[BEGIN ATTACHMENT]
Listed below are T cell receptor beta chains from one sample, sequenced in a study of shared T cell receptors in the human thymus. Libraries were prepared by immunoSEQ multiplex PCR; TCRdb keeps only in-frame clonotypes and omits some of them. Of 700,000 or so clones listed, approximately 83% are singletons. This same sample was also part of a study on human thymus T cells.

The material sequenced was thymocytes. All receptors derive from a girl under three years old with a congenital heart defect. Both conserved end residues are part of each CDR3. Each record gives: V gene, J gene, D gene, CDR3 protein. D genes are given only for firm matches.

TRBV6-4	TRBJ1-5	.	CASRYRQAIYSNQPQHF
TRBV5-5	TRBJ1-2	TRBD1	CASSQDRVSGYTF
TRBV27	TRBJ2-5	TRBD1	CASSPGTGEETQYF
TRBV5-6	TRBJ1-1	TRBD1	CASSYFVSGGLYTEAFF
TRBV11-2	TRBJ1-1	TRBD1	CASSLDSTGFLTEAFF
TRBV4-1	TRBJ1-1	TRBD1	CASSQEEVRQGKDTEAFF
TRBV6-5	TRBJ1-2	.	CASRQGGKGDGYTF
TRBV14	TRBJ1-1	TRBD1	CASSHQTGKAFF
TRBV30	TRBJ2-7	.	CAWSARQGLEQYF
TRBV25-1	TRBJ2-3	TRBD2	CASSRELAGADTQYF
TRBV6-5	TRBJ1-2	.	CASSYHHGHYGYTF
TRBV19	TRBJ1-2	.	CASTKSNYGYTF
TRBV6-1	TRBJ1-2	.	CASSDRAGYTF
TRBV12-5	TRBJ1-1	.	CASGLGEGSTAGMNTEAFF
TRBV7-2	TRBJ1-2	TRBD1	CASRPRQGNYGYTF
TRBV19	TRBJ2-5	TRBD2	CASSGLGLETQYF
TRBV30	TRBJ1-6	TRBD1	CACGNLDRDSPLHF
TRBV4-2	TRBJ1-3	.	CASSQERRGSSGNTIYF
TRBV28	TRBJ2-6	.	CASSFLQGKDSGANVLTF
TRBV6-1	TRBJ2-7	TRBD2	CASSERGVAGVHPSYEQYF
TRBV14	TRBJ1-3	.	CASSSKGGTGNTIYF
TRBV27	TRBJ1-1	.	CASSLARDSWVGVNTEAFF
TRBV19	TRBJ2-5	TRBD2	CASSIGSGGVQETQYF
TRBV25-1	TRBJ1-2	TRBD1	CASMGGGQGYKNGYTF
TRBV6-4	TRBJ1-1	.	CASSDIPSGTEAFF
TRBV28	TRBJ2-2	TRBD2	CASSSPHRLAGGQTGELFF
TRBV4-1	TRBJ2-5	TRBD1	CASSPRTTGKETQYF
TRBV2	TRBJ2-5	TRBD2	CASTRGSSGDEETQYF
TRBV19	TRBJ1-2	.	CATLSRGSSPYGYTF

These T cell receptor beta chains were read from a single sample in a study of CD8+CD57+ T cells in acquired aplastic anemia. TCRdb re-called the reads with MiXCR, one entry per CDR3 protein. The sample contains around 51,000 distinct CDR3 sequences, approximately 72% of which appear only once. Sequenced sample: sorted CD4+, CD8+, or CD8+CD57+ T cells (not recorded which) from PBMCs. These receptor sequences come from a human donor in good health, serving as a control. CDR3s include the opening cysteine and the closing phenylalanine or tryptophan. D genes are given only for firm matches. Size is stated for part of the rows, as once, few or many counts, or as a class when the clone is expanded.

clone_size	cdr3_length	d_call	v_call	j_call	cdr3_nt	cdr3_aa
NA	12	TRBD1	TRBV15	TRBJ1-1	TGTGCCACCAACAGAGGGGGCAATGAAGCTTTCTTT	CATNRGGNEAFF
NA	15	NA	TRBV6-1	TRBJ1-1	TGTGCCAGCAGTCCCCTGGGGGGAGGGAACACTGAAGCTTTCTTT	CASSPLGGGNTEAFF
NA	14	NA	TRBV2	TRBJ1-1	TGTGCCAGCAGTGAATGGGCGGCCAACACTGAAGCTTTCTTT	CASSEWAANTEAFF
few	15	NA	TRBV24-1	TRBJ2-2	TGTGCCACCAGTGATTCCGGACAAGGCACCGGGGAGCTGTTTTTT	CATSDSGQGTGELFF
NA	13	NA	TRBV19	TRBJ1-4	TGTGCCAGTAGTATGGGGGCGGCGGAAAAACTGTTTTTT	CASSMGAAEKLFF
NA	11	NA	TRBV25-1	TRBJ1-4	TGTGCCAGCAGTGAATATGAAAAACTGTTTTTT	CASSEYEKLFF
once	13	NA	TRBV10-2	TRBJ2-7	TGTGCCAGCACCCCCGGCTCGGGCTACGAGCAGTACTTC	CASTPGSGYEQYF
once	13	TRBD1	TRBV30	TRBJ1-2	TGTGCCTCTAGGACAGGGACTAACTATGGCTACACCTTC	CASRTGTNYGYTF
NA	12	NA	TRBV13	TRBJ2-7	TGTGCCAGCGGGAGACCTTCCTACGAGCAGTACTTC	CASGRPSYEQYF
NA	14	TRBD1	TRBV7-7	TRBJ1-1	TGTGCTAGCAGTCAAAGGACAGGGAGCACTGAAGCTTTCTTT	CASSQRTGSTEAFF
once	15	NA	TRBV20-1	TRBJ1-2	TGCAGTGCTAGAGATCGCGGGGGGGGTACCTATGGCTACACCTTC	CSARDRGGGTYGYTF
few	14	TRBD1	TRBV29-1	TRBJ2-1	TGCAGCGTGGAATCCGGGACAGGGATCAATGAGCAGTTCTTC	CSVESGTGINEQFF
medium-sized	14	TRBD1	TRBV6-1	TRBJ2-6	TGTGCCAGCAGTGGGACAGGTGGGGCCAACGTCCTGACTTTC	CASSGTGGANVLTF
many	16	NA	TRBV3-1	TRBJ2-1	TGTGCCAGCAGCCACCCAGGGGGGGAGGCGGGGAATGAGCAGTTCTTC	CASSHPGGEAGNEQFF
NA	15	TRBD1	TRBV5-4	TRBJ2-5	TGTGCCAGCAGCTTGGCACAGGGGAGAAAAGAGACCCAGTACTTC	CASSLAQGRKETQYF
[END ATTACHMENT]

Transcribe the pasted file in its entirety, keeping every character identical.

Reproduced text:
Listed below are T cell receptor beta chains from one sample, sequenced in a study of shared T cell receptors in the human thymus. Libraries were prepared by immunoSEQ multiplex PCR; TCRdb keeps only in-frame clonotypes and omits some of them. Of 700,000 or so clones listed, approximately 83% are singletons. This same sample was also part of a study on human thymus T cells.

The material sequenced was thymocytes. All receptors derive from a girl under three years old with a congenital heart defect. Both conserved end residues are part of each CDR3. Each record gives: V gene, J gene, D gene, CDR3 protein. D genes are given only for firm matches.

TRBV6-4	TRBJ1-5	.	CASRYRQAIYSNQPQHF
TRBV5-5	TRBJ1-2	TRBD1	CASSQDRVSGYTF
TRBV27	TRBJ2-5	TRBD1	CASSPGTGEETQYF
TRBV5-6	TRBJ1-1	TRBD1	CASSYFVSGGLYTEAFF
TRBV11-2	TRBJ1-1	TRBD1	CASSLDSTGFLTEAFF
TRBV4-1	TRBJ1-1	TRBD1	CASSQEEVRQGKDTEAFF
TRBV6-5	TRBJ1-2	.	CASRQGGKGDGYTF
TRBV14	TRBJ1-1	TRBD1	CASSHQTGKAFF
TRBV30	TRBJ2-7	.	CAWSARQGLEQYF
TRBV25-1	TRBJ2-3	TRBD2	CASSRELAGADTQYF
TRBV6-5	TRBJ1-2	.	CASSYHHGHYGYTF
TRBV19	TRBJ1-2	.	CASTKSNYGYTF
TRBV6-1	TRBJ1-2	.	CASSDRAGYTF
TRBV12-5	TRBJ1-1	.	CASGLGEGSTAGMNTEAFF
TRBV7-2	TRBJ1-2	TRBD1	CASRPRQGNYGYTF
TRBV19	TRBJ2-5	TRBD2	CASSGLGLETQYF
TRBV30	TRBJ1-6	TRBD1	CACGNLDRDSPLHF
TRBV4-2	TRBJ1-3	.	CASSQERRGSSGNTIYF
TRBV28	TRBJ2-6	.	CASSFLQGKDSGANVLTF
TRBV6-1	TRBJ2-7	TRBD2	CASSERGVAGVHPSYEQYF
TRBV14	TRBJ1-3	.	CASSSKGGTGNTIYF
TRBV27	TRBJ1-1	.	CASSLARDSWVGVNTEAFF
TRBV19	TRBJ2-5	TRBD2	CASSIGSGGVQETQYF
TRBV25-1	TRBJ1-2	TRBD1	CASMGGGQGYKNGYTF
TRBV6-4	TRBJ1-1	.	CASSDIPSGTEAFF
TRBV28	TRBJ2-2	TRBD2	CASSSPHRLAGGQTGELFF
TRBV4-1	TRBJ2-5	TRBD1	CASSPRTTGKETQYF
TRBV2	TRBJ2-5	TRBD2	CASTRGSSGDEETQYF
TRBV19	TRBJ1-2	.	CATLSRGSSPYGYTF

These T cell receptor beta chains were read from a single sample in a study of CD8+CD57+ T cells in acquired aplastic anemia. TCRdb re-called the reads with MiXCR, one entry per CDR3 protein. The sample contains around 51,000 distinct CDR3 sequences, approximately 72% of which appear only once. Sequenced sample: sorted CD4+, CD8+, or CD8+CD57+ T cells (not recorded which) from PBMCs. These receptor sequences come from a human donor in good health, serving as a control. CDR3s include the opening cysteine and the closing phenylalanine or tryptophan. D genes are given only for firm matches. Size is stated for part of the rows, as once, few or many counts, or as a class when the clone is expanded.

clone_size	cdr3_length	d_call	v_call	j_call	cdr3_nt	cdr3_aa
NA	12	TRBD1	TRBV15	TRBJ1-1	TGTGCCACCAACAGAGGGGGCAATGAAGCTTTCTTT	CATNRGGNEAFF
NA	15	NA	TRBV6-1	TRBJ1-1	TGTGCCAGCAGTCCCCTGGGGGGAGGGAACACTGAAGCTTTCTTT	CASSPLGGGNTEAFF
NA	14	NA	TRBV2	TRBJ1-1	TGTGCCAGCAGTGAATGGGCGGCCAACACTGAAGCTTTCTTT	CASSEWAANTEAFF
few	15	NA	TRBV24-1	TRBJ2-2	TGTGCCACCAGTGATTCCGGACAAGGCACCGGGGAGCTGTTTTTT	CATSDSGQGTGELFF
NA	13	NA	TRBV19	TRBJ1-4	TGTGCCAGTAGTATGGGGGCGGCGGAAAAACTGTTTTTT	CASSMGAAEKLFF
NA	11	NA	TRBV25-1	TRBJ1-4	TGTGCCAGCAGTGAATATGAAAAACTGTTTTTT	CASSEYEKLFF
once	13	NA	TRBV10-2	TRBJ2-7	TGTGCCAGCACCCCCGGCTCGGGCTACGAGCAGTACTTC	CASTPGSGYEQYF
once	13	TRBD1	TRBV30	TRBJ1-2	TGTGCCTCTAGGACAGGGACTAACTATGGCTACACCTTC	CASRTGTNYGYTF
NA	12	NA	TRBV13	TRBJ2-7	TGTGCCAGCGGGAGACCTTCCTACGAGCAGTACTTC	CASGRPSYEQYF
NA	14	TRBD1	TRBV7-7	TRBJ1-1	TGTGCTAGCAGTCAAAGGACAGGGAGCACTGAAGCTTTCTTT	CASSQRTGSTEAFF
once	15	NA	TRBV20-1	TRBJ1-2	TGCAGTGCTAGAGATCGCGGGGGGGGTACCTATGGCTACACCTTC	CSARDRGGGTYGYTF
few	14	TRBD1	TRBV29-1	TRBJ2-1	TGCAGCGTGGAATCCGGGACAGGGATCAATGAGCAGTTCTTC	CSVESGTGINEQFF
medium-sized	14	TRBD1	TRBV6-1	TRBJ2-6	TGTGCCAGCAGTGGGACAGGTGGGGCCAACGTCCTGACTTTC	CASSGTGGANVLTF
many	16	NA	TRBV3-1	TRBJ2-1	TGTGCCAGCAGCCACCCAGGGGGGGAGGCGGGGAATGAGCAGTTCTTC	CASSHPGGEAGNEQFF
NA	15	TRBD1	TRBV5-4	TRBJ2-5	TGTGCCAGCAGCTTGGCACAGGGGAGAAAAGAGACCCAGTACTTC	CASSLAQGRKETQYF